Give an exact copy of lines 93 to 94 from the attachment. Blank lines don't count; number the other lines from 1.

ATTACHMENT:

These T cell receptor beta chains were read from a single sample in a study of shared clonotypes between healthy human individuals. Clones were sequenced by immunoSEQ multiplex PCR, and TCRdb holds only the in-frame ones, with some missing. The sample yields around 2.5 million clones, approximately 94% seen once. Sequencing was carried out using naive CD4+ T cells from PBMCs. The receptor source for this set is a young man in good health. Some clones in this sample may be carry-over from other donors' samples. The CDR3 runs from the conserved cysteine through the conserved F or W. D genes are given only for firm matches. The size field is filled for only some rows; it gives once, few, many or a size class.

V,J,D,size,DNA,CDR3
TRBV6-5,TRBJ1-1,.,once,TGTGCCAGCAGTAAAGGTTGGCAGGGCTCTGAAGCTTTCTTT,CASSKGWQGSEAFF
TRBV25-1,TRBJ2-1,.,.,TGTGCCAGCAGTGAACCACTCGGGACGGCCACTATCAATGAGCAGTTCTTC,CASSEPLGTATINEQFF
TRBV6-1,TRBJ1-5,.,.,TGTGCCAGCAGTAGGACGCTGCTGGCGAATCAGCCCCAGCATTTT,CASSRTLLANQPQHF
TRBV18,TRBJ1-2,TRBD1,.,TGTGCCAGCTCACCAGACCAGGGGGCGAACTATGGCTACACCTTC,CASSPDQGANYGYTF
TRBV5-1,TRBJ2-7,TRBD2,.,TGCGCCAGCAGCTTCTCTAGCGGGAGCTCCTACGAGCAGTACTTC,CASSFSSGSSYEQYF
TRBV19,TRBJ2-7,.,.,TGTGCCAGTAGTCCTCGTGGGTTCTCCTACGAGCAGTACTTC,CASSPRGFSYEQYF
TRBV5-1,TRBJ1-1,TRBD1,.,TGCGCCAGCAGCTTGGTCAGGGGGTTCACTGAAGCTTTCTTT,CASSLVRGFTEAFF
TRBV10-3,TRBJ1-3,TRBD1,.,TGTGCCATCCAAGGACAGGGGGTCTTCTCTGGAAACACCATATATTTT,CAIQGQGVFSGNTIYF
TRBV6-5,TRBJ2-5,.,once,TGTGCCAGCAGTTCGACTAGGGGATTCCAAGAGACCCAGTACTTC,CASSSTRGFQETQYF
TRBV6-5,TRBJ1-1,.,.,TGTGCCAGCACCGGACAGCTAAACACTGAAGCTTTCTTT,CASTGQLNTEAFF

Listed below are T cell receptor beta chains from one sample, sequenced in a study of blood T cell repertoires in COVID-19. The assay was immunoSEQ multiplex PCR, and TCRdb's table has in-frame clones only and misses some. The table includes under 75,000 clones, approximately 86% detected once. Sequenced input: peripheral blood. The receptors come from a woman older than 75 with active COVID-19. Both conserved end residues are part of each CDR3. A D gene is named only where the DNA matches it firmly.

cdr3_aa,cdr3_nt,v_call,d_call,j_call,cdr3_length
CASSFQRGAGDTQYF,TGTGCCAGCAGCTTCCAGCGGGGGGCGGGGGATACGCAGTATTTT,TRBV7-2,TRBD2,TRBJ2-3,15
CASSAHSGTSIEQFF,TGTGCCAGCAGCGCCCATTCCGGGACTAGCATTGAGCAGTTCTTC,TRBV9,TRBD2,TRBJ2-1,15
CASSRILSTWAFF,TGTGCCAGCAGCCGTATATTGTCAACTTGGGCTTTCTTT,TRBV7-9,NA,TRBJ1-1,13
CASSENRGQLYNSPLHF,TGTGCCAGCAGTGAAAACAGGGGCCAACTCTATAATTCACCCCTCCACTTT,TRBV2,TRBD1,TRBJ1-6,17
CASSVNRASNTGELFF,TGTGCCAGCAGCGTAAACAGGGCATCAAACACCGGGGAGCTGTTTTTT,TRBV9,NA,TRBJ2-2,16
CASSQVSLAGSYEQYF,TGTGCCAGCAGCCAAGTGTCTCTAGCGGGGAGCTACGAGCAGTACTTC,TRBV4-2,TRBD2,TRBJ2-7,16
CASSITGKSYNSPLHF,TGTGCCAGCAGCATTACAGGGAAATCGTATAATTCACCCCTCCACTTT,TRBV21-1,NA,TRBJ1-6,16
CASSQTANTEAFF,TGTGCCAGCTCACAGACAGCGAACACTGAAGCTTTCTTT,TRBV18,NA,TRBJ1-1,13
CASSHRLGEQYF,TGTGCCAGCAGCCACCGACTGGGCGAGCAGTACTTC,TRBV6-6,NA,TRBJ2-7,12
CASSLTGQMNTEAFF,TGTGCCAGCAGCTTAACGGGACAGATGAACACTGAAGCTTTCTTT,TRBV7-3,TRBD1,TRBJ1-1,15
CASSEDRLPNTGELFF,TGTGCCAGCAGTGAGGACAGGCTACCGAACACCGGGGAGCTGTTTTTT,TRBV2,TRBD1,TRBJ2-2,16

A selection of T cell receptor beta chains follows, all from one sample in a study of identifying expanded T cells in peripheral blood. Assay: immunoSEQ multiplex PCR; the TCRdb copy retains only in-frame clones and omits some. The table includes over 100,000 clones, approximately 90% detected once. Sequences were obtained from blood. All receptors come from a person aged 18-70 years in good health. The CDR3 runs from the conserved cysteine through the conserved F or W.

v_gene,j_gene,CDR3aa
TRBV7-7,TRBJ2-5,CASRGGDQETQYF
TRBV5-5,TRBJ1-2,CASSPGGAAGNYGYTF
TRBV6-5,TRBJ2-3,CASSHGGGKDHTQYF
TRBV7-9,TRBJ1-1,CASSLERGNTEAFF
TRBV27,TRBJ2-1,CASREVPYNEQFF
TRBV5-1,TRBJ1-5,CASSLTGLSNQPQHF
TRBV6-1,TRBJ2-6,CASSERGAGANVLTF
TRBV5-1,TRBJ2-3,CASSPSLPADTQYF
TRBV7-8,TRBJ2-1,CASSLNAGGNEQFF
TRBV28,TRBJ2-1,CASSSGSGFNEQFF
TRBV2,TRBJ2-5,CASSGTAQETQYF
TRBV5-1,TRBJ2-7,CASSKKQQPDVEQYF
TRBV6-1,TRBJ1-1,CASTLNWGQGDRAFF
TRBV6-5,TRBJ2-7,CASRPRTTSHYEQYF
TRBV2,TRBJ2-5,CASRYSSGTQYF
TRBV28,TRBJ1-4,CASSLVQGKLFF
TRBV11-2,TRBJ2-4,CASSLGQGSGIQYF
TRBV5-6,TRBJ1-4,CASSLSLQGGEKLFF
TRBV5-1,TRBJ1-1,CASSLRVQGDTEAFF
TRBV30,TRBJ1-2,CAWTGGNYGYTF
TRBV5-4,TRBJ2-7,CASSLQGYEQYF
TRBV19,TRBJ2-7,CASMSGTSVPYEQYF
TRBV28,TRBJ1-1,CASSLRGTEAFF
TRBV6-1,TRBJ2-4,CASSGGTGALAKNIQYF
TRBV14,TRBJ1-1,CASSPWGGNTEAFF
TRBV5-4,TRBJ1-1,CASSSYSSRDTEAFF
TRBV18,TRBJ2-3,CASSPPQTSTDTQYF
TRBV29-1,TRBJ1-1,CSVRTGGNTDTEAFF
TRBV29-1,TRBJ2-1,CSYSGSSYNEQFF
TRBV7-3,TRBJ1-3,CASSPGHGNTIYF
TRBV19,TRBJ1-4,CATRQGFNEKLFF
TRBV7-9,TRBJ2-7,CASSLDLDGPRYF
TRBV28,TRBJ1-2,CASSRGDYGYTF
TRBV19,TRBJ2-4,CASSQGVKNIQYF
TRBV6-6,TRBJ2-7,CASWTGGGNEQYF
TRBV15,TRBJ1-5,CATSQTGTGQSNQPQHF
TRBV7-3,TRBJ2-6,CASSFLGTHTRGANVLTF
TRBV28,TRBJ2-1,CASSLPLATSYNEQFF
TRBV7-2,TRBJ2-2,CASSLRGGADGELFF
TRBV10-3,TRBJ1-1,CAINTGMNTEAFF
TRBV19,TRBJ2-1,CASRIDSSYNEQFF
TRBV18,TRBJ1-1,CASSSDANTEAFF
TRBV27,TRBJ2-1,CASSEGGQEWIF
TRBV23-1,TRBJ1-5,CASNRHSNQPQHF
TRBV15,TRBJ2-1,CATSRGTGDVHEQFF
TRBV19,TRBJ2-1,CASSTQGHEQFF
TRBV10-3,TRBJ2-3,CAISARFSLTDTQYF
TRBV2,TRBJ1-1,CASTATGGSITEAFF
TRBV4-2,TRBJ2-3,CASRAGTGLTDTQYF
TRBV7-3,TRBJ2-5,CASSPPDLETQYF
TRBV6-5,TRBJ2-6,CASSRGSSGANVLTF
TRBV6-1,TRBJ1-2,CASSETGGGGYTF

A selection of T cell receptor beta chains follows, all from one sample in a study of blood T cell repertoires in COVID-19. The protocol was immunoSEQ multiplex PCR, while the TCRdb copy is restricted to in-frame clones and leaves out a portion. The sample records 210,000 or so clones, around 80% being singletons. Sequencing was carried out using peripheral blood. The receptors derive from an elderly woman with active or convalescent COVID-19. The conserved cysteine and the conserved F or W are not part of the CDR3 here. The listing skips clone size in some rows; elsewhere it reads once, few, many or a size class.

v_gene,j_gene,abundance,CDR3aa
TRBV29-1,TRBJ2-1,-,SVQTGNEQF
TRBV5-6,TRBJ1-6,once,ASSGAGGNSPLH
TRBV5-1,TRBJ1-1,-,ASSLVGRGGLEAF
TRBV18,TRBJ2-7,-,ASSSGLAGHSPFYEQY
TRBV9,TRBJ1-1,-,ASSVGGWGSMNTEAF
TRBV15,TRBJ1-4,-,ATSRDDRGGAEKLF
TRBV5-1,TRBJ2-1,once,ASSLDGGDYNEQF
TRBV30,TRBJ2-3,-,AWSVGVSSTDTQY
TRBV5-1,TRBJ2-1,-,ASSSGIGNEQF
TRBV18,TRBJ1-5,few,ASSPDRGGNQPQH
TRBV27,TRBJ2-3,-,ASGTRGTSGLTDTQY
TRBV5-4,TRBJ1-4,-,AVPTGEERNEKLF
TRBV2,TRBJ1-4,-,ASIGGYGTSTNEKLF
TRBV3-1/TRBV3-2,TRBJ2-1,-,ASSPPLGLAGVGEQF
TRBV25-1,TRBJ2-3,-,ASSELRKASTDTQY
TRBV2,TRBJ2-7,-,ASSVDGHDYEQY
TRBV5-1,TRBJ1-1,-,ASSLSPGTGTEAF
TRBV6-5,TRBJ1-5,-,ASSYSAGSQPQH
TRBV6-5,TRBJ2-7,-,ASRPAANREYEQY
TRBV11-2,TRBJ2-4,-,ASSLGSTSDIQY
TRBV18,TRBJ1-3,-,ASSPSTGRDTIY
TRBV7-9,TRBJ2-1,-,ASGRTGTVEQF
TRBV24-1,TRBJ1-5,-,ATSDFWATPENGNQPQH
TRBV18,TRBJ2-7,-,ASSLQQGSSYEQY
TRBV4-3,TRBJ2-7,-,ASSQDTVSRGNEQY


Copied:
TRBV5-4,TRBJ1-4,-,AVPTGEERNEKLF
TRBV2,TRBJ1-4,-,ASIGGYGTSTNEKLF